Gradually, one realised that it´s the close-ups that are undervalued in 70mm. The vistas, true, are impressive, but the fine location shooting is itself self-evident.
It's the huge screen's attention to every skin pore and to every hair follicle that allows the faces to live and breathe, and not just pass muster as Hollywood cosmeticity. Note particularly gnarled Trevor Howard's priestly visage as he delivers key dialogue "Doin' nothin's a dangerous occupation" and "Devil take me if the lot of you aren't possessed and damned", but most especially a lovingly-lit important line after his pre-nuptial chat with Rose, as in answer to him she looks skywards at the circling birds - "Wings, is it?" A great, great close-up, unsurprisingly diminished when not seen in 70mm.
What the giant screen does not service well are the interiors, both in Ryan's pub and the Shaughnessy cottage, both of which seem
over expanded and sparse on the great expanse. (You could argue, though, aesthetically, that this increases a sense of personal isolation from the surroundings). Set against that, however, are the magnificent landscapes, the sea and its adjacent beach where, as with the same director and
"Lawrence of Arabia", you can virtually touch every grain of sand, so sharp is the image, and there's absolutely no doubt at all that the many horizon shots (Rose on the beach; Major Doryan arriving by bus) demand the huge (uncurved?) screen. There is a downside, however. The giant screen only serves to reveal that the great Robert Mitchum, though excellent as ever, looks even more miscast than I'd remembered. Paul Scofield (who had won an Oscar for his work in a previous Robert Bolt screenplay) was the original choice for the role of Flaubert's Charles Bovary as an Irish schoolmaster, and producer Anthony Havelock-Allan rightly preferred the more passive Gregory Peck, but perhaps the role was, in truth, actually unplayable. Be that as it may, it's hard to accept Big Mitch pressing flowers in a book while his feline young bride sits patiently crocheting by his side. And, anyway, Bob Mitchum would have flattened anyone who laid a hand on his woman. Nonetheless, the 70mm certainly enhances so many scenes in which Mitch appears: his visit to Deborah Shaughnessy's tombstone, its newly etched inscription sharpened by larger negative, is a poignant close-up. The significant moment when Charles places his hand on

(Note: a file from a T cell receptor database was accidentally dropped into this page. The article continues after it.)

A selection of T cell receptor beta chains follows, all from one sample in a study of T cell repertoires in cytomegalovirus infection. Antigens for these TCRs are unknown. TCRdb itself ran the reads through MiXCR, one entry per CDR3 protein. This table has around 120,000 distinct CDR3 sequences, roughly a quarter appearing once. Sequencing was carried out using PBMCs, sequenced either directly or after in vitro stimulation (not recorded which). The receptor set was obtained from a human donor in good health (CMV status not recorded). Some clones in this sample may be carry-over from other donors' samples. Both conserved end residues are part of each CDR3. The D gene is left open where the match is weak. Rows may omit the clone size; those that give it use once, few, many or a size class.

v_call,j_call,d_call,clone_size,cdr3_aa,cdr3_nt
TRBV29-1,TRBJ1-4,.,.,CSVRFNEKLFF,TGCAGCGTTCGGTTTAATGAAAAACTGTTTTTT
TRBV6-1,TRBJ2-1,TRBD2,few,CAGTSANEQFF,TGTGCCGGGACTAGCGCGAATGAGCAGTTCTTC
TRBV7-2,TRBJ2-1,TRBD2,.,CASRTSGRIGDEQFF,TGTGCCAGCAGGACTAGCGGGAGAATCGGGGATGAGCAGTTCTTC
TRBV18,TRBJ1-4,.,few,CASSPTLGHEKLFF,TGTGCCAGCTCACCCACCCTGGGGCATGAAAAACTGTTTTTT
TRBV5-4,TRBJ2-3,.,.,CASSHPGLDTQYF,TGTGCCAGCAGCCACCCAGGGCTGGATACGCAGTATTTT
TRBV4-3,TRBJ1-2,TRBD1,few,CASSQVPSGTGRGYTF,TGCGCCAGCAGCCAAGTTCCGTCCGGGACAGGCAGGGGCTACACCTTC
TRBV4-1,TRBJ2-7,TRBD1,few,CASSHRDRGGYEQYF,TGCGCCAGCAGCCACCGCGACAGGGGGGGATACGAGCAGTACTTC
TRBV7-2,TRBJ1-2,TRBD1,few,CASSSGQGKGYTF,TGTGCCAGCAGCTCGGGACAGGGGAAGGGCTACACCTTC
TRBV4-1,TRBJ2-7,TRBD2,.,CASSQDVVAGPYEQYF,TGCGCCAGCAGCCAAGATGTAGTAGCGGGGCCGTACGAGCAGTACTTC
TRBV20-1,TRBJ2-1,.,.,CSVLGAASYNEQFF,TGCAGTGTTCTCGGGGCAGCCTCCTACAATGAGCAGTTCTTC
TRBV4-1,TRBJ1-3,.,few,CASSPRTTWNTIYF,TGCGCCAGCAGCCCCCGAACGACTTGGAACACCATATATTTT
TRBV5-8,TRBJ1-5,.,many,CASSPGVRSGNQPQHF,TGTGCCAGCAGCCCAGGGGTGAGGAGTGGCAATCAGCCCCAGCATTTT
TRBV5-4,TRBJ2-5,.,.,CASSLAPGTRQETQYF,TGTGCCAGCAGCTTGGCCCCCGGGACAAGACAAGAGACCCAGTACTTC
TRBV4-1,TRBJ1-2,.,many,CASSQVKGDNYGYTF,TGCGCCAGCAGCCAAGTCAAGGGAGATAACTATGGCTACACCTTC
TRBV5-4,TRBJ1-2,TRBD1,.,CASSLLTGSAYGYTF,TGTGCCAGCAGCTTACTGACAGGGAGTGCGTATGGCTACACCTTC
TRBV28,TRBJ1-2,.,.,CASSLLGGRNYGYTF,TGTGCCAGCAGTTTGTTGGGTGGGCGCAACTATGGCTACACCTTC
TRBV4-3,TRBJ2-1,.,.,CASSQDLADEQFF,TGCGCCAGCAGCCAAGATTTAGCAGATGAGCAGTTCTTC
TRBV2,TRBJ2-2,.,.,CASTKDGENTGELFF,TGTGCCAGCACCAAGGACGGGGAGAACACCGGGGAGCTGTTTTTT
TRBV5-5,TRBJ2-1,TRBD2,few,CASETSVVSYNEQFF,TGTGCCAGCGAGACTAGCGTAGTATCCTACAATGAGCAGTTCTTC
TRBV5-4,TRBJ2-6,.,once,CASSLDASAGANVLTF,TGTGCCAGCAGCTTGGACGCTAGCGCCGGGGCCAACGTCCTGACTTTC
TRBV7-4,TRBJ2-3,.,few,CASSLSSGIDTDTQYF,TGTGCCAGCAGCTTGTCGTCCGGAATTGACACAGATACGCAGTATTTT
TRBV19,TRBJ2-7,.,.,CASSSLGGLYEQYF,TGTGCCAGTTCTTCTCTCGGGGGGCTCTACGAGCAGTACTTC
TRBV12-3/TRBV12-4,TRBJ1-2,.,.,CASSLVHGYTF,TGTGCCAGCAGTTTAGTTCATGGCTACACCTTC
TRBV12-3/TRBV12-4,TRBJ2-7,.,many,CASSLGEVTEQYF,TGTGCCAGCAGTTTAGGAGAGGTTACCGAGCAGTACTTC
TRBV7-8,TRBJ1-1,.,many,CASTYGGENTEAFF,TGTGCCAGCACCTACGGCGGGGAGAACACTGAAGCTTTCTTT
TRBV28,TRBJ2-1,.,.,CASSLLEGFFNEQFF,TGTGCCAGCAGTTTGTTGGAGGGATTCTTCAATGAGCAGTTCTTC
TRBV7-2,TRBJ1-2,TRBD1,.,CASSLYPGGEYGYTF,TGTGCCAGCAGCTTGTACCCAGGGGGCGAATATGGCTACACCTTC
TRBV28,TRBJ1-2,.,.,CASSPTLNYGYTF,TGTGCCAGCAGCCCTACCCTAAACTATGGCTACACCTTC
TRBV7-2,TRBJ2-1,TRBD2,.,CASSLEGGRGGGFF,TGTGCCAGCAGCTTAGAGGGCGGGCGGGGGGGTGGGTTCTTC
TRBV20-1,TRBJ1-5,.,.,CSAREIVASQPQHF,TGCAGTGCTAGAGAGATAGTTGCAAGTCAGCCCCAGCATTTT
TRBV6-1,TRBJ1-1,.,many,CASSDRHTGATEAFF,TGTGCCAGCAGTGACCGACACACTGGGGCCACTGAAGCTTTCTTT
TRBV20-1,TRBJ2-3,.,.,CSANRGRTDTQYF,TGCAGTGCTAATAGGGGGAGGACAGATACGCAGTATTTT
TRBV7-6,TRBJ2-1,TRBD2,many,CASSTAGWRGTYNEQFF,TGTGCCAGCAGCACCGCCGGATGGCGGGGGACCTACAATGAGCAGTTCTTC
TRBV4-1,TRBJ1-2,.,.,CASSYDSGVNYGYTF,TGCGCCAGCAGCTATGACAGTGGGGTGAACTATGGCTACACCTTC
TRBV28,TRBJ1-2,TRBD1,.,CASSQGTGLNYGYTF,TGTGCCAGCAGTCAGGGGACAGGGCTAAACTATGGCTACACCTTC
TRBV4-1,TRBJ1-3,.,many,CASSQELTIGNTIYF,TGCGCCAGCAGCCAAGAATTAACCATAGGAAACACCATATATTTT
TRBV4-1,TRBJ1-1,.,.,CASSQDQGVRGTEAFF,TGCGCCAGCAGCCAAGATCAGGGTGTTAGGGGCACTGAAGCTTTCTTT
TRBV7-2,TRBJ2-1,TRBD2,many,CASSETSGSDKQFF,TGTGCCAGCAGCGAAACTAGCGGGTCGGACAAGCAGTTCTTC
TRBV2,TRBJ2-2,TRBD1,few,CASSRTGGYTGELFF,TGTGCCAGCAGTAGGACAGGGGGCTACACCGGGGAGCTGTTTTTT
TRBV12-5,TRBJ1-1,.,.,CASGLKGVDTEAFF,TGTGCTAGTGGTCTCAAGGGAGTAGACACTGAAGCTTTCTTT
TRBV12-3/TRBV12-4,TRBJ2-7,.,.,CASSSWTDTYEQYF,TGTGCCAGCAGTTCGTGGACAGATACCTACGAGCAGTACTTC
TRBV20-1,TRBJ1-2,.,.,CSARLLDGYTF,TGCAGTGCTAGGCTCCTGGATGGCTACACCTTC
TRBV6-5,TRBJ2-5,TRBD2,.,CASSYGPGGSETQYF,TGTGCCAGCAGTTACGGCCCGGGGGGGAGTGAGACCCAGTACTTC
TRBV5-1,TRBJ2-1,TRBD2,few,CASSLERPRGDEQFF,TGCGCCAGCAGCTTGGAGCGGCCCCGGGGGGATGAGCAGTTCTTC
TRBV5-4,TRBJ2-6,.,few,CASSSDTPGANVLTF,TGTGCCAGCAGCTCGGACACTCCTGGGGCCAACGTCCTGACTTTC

Rose's shoulder, and the subsequent close-up as the music swells - this is fine cinema, enhanced by its being in 70mm. The pan along the bed on the wedding night as Charles climaxes, and the subsequent huge close-up of Rose as she turns to face the camera conclusively prove that 70mm, can be singularly effective in intimate moments - these shots have the essence of greatness in them.
Michael's observation of the arrival of Doryan is also remarkable for Lean's direction, but the 70mm process itself aids us to appreciate the actual clarity of Michael's vision (and remember the films original working title was "Michael's Day"). Christopher "Chubasco" Jones may not have the brooding starry presence of the original signed choice Marlon Brando (what a movie it would then have been!), but he's by no means as negligible as contemporary reviews would have you believe.